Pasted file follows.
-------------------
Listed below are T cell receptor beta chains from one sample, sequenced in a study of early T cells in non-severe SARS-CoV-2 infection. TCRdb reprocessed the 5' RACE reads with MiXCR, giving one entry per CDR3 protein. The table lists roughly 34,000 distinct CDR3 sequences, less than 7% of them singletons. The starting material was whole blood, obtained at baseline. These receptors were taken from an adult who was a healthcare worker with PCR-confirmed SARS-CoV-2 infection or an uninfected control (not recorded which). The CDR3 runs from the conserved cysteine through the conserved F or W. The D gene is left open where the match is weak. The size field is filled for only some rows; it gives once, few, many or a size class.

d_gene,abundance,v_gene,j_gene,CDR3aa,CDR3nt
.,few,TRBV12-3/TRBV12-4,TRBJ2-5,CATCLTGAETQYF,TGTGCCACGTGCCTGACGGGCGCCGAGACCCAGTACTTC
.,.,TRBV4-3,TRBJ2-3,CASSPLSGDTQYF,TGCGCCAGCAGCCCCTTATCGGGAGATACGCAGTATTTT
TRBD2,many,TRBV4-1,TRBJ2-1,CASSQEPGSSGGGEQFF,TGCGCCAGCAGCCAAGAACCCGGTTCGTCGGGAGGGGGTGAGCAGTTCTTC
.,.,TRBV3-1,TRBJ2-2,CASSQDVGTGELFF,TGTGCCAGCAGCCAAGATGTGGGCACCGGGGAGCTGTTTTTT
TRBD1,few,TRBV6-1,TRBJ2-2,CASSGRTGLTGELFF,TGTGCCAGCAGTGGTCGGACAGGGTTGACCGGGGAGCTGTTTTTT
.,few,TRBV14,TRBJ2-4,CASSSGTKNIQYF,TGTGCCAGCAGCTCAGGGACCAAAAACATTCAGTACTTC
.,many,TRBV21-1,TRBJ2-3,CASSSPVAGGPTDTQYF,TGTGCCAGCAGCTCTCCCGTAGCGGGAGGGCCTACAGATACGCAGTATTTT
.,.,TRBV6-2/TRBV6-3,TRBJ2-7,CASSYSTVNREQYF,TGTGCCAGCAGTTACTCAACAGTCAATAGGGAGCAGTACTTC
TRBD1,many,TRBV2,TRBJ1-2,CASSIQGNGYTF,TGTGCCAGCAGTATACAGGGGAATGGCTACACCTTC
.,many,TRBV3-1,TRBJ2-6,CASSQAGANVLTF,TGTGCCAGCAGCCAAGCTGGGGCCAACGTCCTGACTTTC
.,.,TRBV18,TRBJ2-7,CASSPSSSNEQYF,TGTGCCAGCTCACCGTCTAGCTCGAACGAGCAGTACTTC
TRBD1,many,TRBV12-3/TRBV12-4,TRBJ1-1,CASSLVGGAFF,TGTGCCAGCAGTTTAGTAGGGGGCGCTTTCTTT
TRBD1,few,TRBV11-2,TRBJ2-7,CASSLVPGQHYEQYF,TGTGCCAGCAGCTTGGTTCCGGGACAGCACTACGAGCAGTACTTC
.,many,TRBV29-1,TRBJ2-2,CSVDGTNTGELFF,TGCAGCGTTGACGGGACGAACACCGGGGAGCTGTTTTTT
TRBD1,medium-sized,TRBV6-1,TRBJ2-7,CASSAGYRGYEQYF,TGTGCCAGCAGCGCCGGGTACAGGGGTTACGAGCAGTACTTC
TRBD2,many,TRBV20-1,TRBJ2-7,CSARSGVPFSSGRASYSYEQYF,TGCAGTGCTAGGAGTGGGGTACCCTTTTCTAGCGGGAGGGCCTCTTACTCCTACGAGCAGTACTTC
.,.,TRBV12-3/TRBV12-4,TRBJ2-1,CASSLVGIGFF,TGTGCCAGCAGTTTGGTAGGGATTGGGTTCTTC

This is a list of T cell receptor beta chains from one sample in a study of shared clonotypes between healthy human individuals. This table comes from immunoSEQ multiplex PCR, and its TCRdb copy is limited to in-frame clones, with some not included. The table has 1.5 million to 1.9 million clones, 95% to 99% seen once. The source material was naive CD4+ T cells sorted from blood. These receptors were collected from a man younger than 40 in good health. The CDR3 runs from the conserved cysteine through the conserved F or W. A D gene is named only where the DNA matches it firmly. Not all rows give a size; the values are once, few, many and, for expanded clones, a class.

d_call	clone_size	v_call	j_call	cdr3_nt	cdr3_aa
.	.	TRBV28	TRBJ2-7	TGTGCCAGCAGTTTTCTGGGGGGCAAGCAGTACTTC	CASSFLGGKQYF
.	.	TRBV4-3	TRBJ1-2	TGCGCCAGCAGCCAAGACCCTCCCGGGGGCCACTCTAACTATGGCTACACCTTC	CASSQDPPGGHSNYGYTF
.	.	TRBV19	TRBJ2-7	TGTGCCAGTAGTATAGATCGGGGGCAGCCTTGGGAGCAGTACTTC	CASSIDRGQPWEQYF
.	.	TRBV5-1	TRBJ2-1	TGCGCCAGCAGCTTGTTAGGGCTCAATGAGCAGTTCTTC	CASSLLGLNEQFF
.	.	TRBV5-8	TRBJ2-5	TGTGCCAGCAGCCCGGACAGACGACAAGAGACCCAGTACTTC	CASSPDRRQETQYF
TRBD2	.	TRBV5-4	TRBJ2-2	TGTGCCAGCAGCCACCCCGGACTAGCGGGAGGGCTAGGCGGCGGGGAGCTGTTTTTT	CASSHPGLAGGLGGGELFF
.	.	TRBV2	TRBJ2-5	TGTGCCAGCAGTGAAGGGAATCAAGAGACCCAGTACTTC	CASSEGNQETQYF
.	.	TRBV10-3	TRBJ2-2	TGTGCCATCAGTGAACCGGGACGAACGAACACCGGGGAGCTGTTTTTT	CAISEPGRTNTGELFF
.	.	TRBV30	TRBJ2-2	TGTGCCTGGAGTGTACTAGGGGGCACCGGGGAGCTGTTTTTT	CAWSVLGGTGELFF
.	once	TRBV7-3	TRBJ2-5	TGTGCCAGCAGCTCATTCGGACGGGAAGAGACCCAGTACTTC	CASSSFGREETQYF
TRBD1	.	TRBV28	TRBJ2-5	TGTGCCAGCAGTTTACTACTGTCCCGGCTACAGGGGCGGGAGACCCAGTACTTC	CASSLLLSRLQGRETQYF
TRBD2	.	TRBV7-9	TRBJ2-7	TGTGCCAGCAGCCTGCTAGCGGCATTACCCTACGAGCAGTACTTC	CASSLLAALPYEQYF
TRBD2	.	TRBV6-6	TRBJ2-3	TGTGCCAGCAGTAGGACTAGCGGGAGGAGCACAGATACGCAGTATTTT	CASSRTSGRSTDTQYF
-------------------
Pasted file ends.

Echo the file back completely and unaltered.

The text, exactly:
Listed below are T cell receptor beta chains from one sample, sequenced in a study of early T cells in non-severe SARS-CoV-2 infection. TCRdb reprocessed the 5' RACE reads with MiXCR, giving one entry per CDR3 protein. The table lists roughly 34,000 distinct CDR3 sequences, less than 7% of them singletons. The starting material was whole blood, obtained at baseline. These receptors were taken from an adult who was a healthcare worker with PCR-confirmed SARS-CoV-2 infection or an uninfected control (not recorded which). The CDR3 runs from the conserved cysteine through the conserved F or W. The D gene is left open where the match is weak. The size field is filled for only some rows; it gives once, few, many or a size class.

d_gene,abundance,v_gene,j_gene,CDR3aa,CDR3nt
.,few,TRBV12-3/TRBV12-4,TRBJ2-5,CATCLTGAETQYF,TGTGCCACGTGCCTGACGGGCGCCGAGACCCAGTACTTC
.,.,TRBV4-3,TRBJ2-3,CASSPLSGDTQYF,TGCGCCAGCAGCCCCTTATCGGGAGATACGCAGTATTTT
TRBD2,many,TRBV4-1,TRBJ2-1,CASSQEPGSSGGGEQFF,TGCGCCAGCAGCCAAGAACCCGGTTCGTCGGGAGGGGGTGAGCAGTTCTTC
.,.,TRBV3-1,TRBJ2-2,CASSQDVGTGELFF,TGTGCCAGCAGCCAAGATGTGGGCACCGGGGAGCTGTTTTTT
TRBD1,few,TRBV6-1,TRBJ2-2,CASSGRTGLTGELFF,TGTGCCAGCAGTGGTCGGACAGGGTTGACCGGGGAGCTGTTTTTT
.,few,TRBV14,TRBJ2-4,CASSSGTKNIQYF,TGTGCCAGCAGCTCAGGGACCAAAAACATTCAGTACTTC
.,many,TRBV21-1,TRBJ2-3,CASSSPVAGGPTDTQYF,TGTGCCAGCAGCTCTCCCGTAGCGGGAGGGCCTACAGATACGCAGTATTTT
.,.,TRBV6-2/TRBV6-3,TRBJ2-7,CASSYSTVNREQYF,TGTGCCAGCAGTTACTCAACAGTCAATAGGGAGCAGTACTTC
TRBD1,many,TRBV2,TRBJ1-2,CASSIQGNGYTF,TGTGCCAGCAGTATACAGGGGAATGGCTACACCTTC
.,many,TRBV3-1,TRBJ2-6,CASSQAGANVLTF,TGTGCCAGCAGCCAAGCTGGGGCCAACGTCCTGACTTTC
.,.,TRBV18,TRBJ2-7,CASSPSSSNEQYF,TGTGCCAGCTCACCGTCTAGCTCGAACGAGCAGTACTTC
TRBD1,many,TRBV12-3/TRBV12-4,TRBJ1-1,CASSLVGGAFF,TGTGCCAGCAGTTTAGTAGGGGGCGCTTTCTTT
TRBD1,few,TRBV11-2,TRBJ2-7,CASSLVPGQHYEQYF,TGTGCCAGCAGCTTGGTTCCGGGACAGCACTACGAGCAGTACTTC
.,many,TRBV29-1,TRBJ2-2,CSVDGTNTGELFF,TGCAGCGTTGACGGGACGAACACCGGGGAGCTGTTTTTT
TRBD1,medium-sized,TRBV6-1,TRBJ2-7,CASSAGYRGYEQYF,TGTGCCAGCAGCGCCGGGTACAGGGGTTACGAGCAGTACTTC
TRBD2,many,TRBV20-1,TRBJ2-7,CSARSGVPFSSGRASYSYEQYF,TGCAGTGCTAGGAGTGGGGTACCCTTTTCTAGCGGGAGGGCCTCTTACTCCTACGAGCAGTACTTC
.,.,TRBV12-3/TRBV12-4,TRBJ2-1,CASSLVGIGFF,TGTGCCAGCAGTTTGGTAGGGATTGGGTTCTTC

This is a list of T cell receptor beta chains from one sample in a study of shared clonotypes between healthy human individuals. This table comes from immunoSEQ multiplex PCR, and its TCRdb copy is limited to in-frame clones, with some not included. The table has 1.5 million to 1.9 million clones, 95% to 99% seen once. The source material was naive CD4+ T cells sorted from blood. These receptors were collected from a man younger than 40 in good health. The CDR3 runs from the conserved cysteine through the conserved F or W. A D gene is named only where the DNA matches it firmly. Not all rows give a size; the values are once, few, many and, for expanded clones, a class.

d_call	clone_size	v_call	j_call	cdr3_nt	cdr3_aa
.	.	TRBV28	TRBJ2-7	TGTGCCAGCAGTTTTCTGGGGGGCAAGCAGTACTTC	CASSFLGGKQYF
.	.	TRBV4-3	TRBJ1-2	TGCGCCAGCAGCCAAGACCCTCCCGGGGGCCACTCTAACTATGGCTACACCTTC	CASSQDPPGGHSNYGYTF
.	.	TRBV19	TRBJ2-7	TGTGCCAGTAGTATAGATCGGGGGCAGCCTTGGGAGCAGTACTTC	CASSIDRGQPWEQYF
.	.	TRBV5-1	TRBJ2-1	TGCGCCAGCAGCTTGTTAGGGCTCAATGAGCAGTTCTTC	CASSLLGLNEQFF
.	.	TRBV5-8	TRBJ2-5	TGTGCCAGCAGCCCGGACAGACGACAAGAGACCCAGTACTTC	CASSPDRRQETQYF
TRBD2	.	TRBV5-4	TRBJ2-2	TGTGCCAGCAGCCACCCCGGACTAGCGGGAGGGCTAGGCGGCGGGGAGCTGTTTTTT	CASSHPGLAGGLGGGELFF
.	.	TRBV2	TRBJ2-5	TGTGCCAGCAGTGAAGGGAATCAAGAGACCCAGTACTTC	CASSEGNQETQYF
.	.	TRBV10-3	TRBJ2-2	TGTGCCATCAGTGAACCGGGACGAACGAACACCGGGGAGCTGTTTTTT	CAISEPGRTNTGELFF
.	.	TRBV30	TRBJ2-2	TGTGCCTGGAGTGTACTAGGGGGCACCGGGGAGCTGTTTTTT	CAWSVLGGTGELFF
.	once	TRBV7-3	TRBJ2-5	TGTGCCAGCAGCTCATTCGGACGGGAAGAGACCCAGTACTTC	CASSSFGREETQYF
TRBD1	.	TRBV28	TRBJ2-5	TGTGCCAGCAGTTTACTACTGTCCCGGCTACAGGGGCGGGAGACCCAGTACTTC	CASSLLLSRLQGRETQYF
TRBD2	.	TRBV7-9	TRBJ2-7	TGTGCCAGCAGCCTGCTAGCGGCATTACCCTACGAGCAGTACTTC	CASSLLAALPYEQYF
TRBD2	.	TRBV6-6	TRBJ2-3	TGTGCCAGCAGTAGGACTAGCGGGAGGAGCACAGATACGCAGTATTTT	CASSRTSGRSTDTQYF